|JEPPE REVALL FRISVAD||TOSHIYA HACHISUKA||and||THOMAS KIM KJELDSEN|
|Technical University of Denmark||Aarhus University||The Alexandra Institute|
Rendering translucent materials using Monte Carlo ray tracing is computationally expensive due to a large number of subsurface scattering events. Faster approaches are based on analytical models derived from diffusion theory. While such analytical models are efficient, they miss out on some translucency effects in the rendered result. We present an improved analytical model for subsurface scattering which captures translucency effects that are present in the reference solutions but remain absent with existing models. The key difference is that our model is based on ray source diffusion, rather than point source diffusion. A ray source corresponds better to the light that refracts through the surface of a translucent material. Using this ray source, we are able to take the direction of the incident light ray and the direction toward the point of emergence into account. We use a dipole construction similar to that of the standard dipole model, but we now have positive and negative ray sources with a mirrored pair of directions. Our model is as computationally efficient as existing models while it includes single scattering without relying on a separate Monte Carlo simulation, and the rendered images are significantly closer to the references. Unlike some previous work, our model is fully analytic and requires no precomputation.
|Frisvad, J. R., Hachisuka, T., and Kjeldsen, T. K. Directional dipole model for subsurface scattering. ACM Transactions on Graphics 34(1), pp. 5:1-5:12, November 2014. Presented at SIGGRAPH 2015.
[code] [lowres pdf]
This WebGL example provides a comparison of two analytical dipole models for simulating subsurface scattering of light. We compare the standard dipole and our new directional dipole (see the figure below).
|Figure. A standard dipole model uses two point sources to handle boundary conditions. The points are displaced along the normal at the point of incidence. Our directional dipole model uses two directional sources that are displaced along the normal of a plane containing the points of incidence and emergence.|
To simulate subsurface scattering, we evaluate a bidirectional surface-scattering reflectance distribution function (BSSRDF) which depends on a rather large number of input parameters. The scattering material is described by a set of optical properties. In addition, the BSSRDF depends on the surface points of incidence and emergence, the surface normals in these points, and the directions of incidence and emergence of the light. We visualize the diffuse reflectance returned by the BSSRDF, which is a scalar. The optical properties and the intensity of the incident illumination (incident radiance) can be set in the following table.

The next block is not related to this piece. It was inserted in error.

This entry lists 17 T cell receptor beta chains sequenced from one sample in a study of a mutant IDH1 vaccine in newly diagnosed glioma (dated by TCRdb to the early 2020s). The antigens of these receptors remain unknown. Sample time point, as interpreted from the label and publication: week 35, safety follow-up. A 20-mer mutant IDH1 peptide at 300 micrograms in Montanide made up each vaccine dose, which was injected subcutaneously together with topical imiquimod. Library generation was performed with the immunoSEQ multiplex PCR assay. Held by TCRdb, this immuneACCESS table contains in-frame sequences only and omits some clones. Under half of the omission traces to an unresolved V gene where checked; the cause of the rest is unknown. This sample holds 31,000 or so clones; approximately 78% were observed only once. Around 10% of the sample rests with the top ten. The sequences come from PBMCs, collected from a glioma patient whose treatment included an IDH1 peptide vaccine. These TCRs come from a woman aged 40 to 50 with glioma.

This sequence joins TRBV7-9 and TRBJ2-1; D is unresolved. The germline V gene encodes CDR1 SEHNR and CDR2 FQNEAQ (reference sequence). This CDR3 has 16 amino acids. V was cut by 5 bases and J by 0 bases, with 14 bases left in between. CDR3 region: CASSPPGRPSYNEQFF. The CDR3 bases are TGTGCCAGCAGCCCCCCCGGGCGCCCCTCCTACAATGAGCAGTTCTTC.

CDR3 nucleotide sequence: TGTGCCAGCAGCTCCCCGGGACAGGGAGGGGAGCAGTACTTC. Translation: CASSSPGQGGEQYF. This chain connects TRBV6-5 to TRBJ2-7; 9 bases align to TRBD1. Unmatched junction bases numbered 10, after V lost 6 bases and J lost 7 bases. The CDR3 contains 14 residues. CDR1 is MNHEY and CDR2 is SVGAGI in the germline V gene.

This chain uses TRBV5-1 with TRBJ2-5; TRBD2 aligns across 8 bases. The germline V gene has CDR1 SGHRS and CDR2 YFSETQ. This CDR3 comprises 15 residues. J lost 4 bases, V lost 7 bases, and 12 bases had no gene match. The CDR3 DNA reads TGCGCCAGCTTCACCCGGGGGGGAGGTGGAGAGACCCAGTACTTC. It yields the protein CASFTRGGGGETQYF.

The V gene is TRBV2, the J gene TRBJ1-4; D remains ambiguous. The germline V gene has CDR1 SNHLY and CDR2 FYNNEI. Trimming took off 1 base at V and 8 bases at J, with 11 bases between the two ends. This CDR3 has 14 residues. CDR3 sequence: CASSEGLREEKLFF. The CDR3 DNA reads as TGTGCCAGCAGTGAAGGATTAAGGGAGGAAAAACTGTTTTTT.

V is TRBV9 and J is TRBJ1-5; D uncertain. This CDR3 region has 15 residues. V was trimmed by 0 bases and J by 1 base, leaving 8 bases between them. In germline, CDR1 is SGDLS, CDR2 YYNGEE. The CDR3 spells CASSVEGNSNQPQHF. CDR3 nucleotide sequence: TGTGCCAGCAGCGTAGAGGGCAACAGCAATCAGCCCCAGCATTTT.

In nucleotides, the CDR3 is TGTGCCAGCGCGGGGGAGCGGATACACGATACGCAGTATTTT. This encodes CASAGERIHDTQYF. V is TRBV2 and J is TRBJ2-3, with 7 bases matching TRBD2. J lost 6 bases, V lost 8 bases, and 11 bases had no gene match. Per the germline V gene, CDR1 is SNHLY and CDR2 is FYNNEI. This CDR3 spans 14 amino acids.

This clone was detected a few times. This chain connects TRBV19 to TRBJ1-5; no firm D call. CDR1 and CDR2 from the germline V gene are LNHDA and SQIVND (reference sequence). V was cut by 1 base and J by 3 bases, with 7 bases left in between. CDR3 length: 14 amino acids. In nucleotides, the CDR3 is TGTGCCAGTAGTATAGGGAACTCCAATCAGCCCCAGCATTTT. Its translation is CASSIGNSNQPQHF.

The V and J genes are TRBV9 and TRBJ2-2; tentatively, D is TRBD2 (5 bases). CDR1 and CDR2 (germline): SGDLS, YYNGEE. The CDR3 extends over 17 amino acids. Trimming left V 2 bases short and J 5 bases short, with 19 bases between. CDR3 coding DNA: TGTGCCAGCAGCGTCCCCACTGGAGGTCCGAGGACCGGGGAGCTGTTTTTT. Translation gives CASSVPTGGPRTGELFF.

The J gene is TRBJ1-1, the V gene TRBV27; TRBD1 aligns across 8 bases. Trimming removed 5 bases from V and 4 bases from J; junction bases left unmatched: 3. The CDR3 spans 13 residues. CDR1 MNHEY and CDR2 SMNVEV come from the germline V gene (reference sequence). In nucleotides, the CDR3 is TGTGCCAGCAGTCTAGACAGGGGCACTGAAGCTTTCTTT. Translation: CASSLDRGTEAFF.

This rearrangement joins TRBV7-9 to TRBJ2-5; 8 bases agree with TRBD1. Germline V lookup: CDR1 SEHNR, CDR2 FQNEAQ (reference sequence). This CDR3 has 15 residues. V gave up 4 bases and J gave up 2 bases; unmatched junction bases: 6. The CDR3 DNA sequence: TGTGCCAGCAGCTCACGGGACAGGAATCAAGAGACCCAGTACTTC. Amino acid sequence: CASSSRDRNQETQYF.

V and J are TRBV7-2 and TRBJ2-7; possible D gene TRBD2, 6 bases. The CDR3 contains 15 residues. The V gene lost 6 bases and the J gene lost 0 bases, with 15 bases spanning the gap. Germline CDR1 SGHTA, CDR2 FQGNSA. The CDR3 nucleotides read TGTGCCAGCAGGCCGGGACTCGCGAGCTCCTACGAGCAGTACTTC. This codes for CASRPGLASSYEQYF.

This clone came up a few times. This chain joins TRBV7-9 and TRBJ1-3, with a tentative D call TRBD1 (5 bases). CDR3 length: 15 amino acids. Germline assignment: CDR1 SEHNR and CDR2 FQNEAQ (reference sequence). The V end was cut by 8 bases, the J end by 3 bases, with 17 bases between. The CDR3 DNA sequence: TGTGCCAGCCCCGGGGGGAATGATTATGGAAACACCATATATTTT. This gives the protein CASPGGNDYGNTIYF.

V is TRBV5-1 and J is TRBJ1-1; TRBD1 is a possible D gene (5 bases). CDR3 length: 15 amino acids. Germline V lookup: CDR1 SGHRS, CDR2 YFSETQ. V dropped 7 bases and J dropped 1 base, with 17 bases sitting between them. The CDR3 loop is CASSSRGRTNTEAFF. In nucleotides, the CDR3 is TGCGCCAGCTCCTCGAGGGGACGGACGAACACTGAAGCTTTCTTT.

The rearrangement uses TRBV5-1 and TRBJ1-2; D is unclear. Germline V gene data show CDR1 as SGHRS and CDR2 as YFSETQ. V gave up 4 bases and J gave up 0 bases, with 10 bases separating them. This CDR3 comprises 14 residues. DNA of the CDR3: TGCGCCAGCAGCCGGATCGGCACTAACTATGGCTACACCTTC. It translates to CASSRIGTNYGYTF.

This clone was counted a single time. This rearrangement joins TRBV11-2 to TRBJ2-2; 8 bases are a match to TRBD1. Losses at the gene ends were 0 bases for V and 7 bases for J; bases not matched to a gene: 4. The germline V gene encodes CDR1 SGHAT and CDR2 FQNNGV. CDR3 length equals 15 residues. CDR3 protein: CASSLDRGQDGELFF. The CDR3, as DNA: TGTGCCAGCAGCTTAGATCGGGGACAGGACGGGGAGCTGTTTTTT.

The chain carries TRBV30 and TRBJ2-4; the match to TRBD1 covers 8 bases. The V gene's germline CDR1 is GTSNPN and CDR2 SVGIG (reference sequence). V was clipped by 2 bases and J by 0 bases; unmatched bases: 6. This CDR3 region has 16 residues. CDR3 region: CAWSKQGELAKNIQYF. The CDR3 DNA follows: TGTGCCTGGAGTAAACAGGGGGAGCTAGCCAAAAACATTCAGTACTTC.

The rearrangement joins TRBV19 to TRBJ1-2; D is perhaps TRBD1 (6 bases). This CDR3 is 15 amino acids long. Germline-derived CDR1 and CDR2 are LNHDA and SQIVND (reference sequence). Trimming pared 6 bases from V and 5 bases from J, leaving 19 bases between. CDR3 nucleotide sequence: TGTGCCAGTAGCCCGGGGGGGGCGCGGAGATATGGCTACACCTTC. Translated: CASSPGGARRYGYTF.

|Incident radiance $L_i$|
|Scattering coefficient $\sigma_s$:|
|Absorption coefficient $\sigma_a$:|
|Asymmetry parameter $g$:|
|Index of refraction $\eta$:|
Diffuse reflectance due to approximate single scattering is added to the standard dipole model.
Mouse control: orbit - left button, zoom - middle button, pan - right button.
Keyboard options: larger angle of incidence - [+], smaller angle of incidence - [-], toggle colour mapping on/off - [m].
The steps in the visualization pipeline of this example are as follows. To import data, we implement the BSSRDF in the shading language (GLSL) part of a WebGL program. The point of incidence and the normal at the point of incidence are set to constants. Optical properties, the eye point, and the direction of incidence are uploaded as uniform variables, while the point of emergence and the normal at this point are uploaded as vertex attributes and interpolated across the surface triangles using varying variables. In this way, we support sampling of the BSSRDF in an unstructered grid. To perform data filtering, we choose to draw a 4 by 4 by 4 cube and let the point of incidence be the centre of the top face with a fixed normal along the $y$-axis. The direction of incidence is in the $xy$-plane with an angle of incidence specified by user input. We also enable user modification of the incident radiance, so that the user can scale the visualization result. Since it can be hard to compare reflectance values if they are visualized as grey scale pixel intensities, we perform data mapping using a logarithmic function. We consider the result of this to be the hue and obtain a false-colour visualization using hsv to rgb colour mapping. Finally, the data rendering happens through the WebGL rasterization pipeline.